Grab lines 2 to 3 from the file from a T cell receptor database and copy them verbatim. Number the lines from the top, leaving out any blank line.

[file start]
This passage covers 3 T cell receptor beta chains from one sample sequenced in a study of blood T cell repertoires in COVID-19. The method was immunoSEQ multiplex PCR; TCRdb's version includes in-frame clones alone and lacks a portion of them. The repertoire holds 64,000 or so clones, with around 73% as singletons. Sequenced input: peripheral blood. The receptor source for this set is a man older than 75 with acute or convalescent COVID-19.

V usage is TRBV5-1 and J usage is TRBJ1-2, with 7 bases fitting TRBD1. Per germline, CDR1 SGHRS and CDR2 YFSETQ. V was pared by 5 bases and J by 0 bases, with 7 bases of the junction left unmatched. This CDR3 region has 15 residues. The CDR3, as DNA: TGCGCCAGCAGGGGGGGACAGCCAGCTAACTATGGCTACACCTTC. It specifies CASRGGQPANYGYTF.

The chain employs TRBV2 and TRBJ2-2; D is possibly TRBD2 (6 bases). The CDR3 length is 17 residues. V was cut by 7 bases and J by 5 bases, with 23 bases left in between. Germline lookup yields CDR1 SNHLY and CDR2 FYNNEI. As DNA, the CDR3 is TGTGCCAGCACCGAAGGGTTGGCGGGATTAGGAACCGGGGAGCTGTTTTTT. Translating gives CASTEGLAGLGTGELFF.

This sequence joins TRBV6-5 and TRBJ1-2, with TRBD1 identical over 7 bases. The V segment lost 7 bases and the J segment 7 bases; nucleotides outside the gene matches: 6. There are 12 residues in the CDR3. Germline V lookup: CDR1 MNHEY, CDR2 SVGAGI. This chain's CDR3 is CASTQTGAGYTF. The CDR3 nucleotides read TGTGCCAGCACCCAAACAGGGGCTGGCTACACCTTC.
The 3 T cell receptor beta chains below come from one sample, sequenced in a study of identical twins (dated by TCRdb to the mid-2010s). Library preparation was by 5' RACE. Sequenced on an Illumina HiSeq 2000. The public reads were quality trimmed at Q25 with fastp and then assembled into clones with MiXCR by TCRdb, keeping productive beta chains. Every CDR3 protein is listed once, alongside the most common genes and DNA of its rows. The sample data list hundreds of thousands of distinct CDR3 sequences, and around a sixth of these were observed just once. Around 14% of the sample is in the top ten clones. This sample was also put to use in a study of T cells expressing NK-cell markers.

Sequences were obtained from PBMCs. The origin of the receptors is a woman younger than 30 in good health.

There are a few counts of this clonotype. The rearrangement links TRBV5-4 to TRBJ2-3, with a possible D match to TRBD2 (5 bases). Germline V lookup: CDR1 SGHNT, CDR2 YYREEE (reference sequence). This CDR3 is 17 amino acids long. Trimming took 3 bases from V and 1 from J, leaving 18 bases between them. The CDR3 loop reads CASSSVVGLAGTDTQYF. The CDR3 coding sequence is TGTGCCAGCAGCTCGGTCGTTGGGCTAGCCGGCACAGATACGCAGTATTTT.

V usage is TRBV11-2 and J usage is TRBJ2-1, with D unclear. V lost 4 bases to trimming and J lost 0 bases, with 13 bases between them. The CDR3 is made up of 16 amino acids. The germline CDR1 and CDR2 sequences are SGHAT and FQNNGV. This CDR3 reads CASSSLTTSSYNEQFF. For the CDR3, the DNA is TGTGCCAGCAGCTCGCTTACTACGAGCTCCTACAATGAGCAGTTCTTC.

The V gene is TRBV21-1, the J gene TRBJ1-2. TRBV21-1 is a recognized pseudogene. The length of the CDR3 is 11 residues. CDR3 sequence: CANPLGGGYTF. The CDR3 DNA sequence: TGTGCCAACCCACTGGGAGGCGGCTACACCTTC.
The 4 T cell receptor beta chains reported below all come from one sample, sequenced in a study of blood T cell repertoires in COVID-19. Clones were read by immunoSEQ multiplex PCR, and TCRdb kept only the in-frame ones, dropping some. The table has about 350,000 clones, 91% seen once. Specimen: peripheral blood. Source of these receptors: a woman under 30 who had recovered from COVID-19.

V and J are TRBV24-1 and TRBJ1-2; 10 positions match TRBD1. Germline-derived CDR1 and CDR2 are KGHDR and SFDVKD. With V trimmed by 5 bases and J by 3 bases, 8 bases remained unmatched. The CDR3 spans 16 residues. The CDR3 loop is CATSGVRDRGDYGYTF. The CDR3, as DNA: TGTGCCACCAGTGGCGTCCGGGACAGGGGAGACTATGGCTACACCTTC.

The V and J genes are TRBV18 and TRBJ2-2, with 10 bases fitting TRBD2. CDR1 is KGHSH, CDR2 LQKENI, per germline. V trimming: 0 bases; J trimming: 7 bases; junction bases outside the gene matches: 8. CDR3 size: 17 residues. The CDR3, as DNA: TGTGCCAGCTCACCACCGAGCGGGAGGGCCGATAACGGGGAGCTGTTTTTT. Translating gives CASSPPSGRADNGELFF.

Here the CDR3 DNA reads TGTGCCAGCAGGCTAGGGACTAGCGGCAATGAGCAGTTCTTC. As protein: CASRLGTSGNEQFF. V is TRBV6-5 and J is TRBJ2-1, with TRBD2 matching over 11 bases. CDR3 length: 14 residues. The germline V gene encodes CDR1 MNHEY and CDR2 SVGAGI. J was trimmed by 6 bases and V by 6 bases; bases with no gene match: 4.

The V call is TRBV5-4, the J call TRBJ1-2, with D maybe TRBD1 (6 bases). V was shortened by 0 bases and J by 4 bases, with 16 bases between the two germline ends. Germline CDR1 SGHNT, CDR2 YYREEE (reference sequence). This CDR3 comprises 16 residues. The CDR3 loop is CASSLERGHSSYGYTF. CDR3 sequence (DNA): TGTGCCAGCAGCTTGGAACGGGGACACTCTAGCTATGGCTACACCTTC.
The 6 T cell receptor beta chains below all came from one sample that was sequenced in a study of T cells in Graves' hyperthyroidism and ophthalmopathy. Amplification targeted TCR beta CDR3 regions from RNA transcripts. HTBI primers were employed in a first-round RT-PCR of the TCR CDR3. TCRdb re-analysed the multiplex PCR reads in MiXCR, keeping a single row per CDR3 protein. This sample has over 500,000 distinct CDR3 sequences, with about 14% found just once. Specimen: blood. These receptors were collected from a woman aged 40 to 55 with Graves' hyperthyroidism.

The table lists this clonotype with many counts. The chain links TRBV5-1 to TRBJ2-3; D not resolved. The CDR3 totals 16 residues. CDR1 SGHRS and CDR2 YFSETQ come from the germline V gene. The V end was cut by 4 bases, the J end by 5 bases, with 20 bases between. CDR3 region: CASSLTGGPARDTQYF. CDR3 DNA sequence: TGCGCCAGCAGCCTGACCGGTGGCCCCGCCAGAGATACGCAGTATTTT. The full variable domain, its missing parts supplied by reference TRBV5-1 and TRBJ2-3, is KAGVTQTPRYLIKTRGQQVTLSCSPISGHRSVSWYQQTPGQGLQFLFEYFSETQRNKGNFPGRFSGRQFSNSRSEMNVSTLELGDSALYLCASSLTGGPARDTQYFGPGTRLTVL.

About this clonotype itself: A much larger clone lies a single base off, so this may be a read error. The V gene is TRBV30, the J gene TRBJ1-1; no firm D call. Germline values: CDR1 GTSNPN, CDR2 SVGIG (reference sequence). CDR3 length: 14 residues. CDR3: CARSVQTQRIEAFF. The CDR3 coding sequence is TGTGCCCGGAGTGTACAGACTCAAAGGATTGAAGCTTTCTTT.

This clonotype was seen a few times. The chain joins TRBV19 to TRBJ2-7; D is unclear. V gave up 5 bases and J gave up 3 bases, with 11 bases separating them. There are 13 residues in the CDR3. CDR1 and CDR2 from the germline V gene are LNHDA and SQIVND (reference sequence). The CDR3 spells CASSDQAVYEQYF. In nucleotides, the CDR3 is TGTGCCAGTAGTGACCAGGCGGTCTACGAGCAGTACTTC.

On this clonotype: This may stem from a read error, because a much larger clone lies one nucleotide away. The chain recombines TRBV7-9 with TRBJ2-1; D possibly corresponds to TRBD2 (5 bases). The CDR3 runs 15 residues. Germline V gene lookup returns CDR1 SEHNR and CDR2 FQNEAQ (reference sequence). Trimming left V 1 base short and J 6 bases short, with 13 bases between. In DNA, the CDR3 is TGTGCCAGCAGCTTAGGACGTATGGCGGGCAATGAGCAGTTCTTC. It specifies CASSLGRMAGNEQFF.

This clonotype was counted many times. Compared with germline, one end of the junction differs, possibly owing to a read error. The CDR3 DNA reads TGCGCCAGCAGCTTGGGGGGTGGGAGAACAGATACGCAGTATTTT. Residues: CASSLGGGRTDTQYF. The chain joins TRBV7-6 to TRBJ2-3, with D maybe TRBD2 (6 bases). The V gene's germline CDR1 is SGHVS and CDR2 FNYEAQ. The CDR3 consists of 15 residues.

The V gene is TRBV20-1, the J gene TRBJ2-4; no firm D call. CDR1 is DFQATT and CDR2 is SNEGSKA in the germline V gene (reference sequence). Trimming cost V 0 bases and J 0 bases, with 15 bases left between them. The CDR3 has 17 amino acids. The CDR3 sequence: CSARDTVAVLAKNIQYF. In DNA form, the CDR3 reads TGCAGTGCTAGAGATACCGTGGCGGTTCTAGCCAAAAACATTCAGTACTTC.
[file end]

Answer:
V usage is TRBV5-1 and J usage is TRBJ1-2, with 7 bases fitting TRBD1. Per germline, CDR1 SGHRS and CDR2 YFSETQ. V was pared by 5 bases and J by 0 bases, with 7 bases of the junction left unmatched. This CDR3 region has 15 residues. The CDR3, as DNA: TGCGCCAGCAGGGGGGGACAGCCAGCTAACTATGGCTACACCTTC. It specifies CASRGGQPANYGYTF.

The chain employs TRBV2 and TRBJ2-2; D is possibly TRBD2 (6 bases). The CDR3 length is 17 residues. V was cut by 7 bases and J by 5 bases, with 23 bases left in between. Germline lookup yields CDR1 SNHLY and CDR2 FYNNEI. As DNA, the CDR3 is TGTGCCAGCACCGAAGGGTTGGCGGGATTAGGAACCGGGGAGCTGTTTTTT. Translating gives CASTEGLAGLGTGELFF.